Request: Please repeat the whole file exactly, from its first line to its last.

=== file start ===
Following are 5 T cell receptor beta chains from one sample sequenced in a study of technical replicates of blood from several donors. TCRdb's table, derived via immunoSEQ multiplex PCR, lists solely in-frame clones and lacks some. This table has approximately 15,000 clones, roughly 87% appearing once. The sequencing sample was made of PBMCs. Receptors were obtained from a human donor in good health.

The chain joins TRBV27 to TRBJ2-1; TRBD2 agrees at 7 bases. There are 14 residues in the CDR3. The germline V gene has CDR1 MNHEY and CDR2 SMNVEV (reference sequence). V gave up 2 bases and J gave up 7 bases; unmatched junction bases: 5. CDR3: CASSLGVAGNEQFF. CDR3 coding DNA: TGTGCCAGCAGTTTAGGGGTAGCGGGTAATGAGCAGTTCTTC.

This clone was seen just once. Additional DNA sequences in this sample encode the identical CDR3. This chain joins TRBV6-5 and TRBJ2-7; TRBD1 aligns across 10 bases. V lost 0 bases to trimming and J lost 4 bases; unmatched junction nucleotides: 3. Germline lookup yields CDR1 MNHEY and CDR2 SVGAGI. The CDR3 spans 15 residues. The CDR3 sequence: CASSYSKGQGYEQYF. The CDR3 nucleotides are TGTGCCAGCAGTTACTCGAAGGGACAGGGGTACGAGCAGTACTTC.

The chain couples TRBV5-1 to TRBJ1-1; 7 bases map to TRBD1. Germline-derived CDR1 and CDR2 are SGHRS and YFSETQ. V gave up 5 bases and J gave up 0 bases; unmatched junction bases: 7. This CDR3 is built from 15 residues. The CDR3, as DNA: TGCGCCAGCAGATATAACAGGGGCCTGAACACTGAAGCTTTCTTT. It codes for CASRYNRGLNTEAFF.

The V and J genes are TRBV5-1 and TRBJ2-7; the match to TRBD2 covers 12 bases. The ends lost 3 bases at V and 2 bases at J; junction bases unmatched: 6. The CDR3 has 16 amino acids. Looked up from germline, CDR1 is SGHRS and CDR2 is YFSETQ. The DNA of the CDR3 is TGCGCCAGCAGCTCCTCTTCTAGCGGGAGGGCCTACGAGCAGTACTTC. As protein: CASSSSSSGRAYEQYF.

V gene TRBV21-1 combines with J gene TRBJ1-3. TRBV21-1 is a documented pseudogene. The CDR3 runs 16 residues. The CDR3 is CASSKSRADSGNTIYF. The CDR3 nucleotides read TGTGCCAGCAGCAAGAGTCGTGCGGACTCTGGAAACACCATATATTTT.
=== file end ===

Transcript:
Following are 5 T cell receptor beta chains from one sample sequenced in a study of technical replicates of blood from several donors. TCRdb's table, derived via immunoSEQ multiplex PCR, lists solely in-frame clones and lacks some. This table has approximately 15,000 clones, roughly 87% appearing once. The sequencing sample was made of PBMCs. Receptors were obtained from a human donor in good health.

The chain joins TRBV27 to TRBJ2-1; TRBD2 agrees at 7 bases. There are 14 residues in the CDR3. The germline V gene has CDR1 MNHEY and CDR2 SMNVEV (reference sequence). V gave up 2 bases and J gave up 7 bases; unmatched junction bases: 5. CDR3: CASSLGVAGNEQFF. CDR3 coding DNA: TGTGCCAGCAGTTTAGGGGTAGCGGGTAATGAGCAGTTCTTC.

This clone was seen just once. Additional DNA sequences in this sample encode the identical CDR3. This chain joins TRBV6-5 and TRBJ2-7; TRBD1 aligns across 10 bases. V lost 0 bases to trimming and J lost 4 bases; unmatched junction nucleotides: 3. Germline lookup yields CDR1 MNHEY and CDR2 SVGAGI. The CDR3 spans 15 residues. The CDR3 sequence: CASSYSKGQGYEQYF. The CDR3 nucleotides are TGTGCCAGCAGTTACTCGAAGGGACAGGGGTACGAGCAGTACTTC.

The chain couples TRBV5-1 to TRBJ1-1; 7 bases map to TRBD1. Germline-derived CDR1 and CDR2 are SGHRS and YFSETQ. V gave up 5 bases and J gave up 0 bases; unmatched junction bases: 7. This CDR3 is built from 15 residues. The CDR3, as DNA: TGCGCCAGCAGATATAACAGGGGCCTGAACACTGAAGCTTTCTTT. It codes for CASRYNRGLNTEAFF.

The V and J genes are TRBV5-1 and TRBJ2-7; the match to TRBD2 covers 12 bases. The ends lost 3 bases at V and 2 bases at J; junction bases unmatched: 6. The CDR3 has 16 amino acids. Looked up from germline, CDR1 is SGHRS and CDR2 is YFSETQ. The DNA of the CDR3 is TGCGCCAGCAGCTCCTCTTCTAGCGGGAGGGCCTACGAGCAGTACTTC. As protein: CASSSSSSGRAYEQYF.

V gene TRBV21-1 combines with J gene TRBJ1-3. TRBV21-1 is a documented pseudogene. The CDR3 runs 16 residues. The CDR3 is CASSKSRADSGNTIYF. The CDR3 nucleotides read TGTGCCAGCAGCAAGAGTCGTGCGGACTCTGGAAACACCATATATTTT.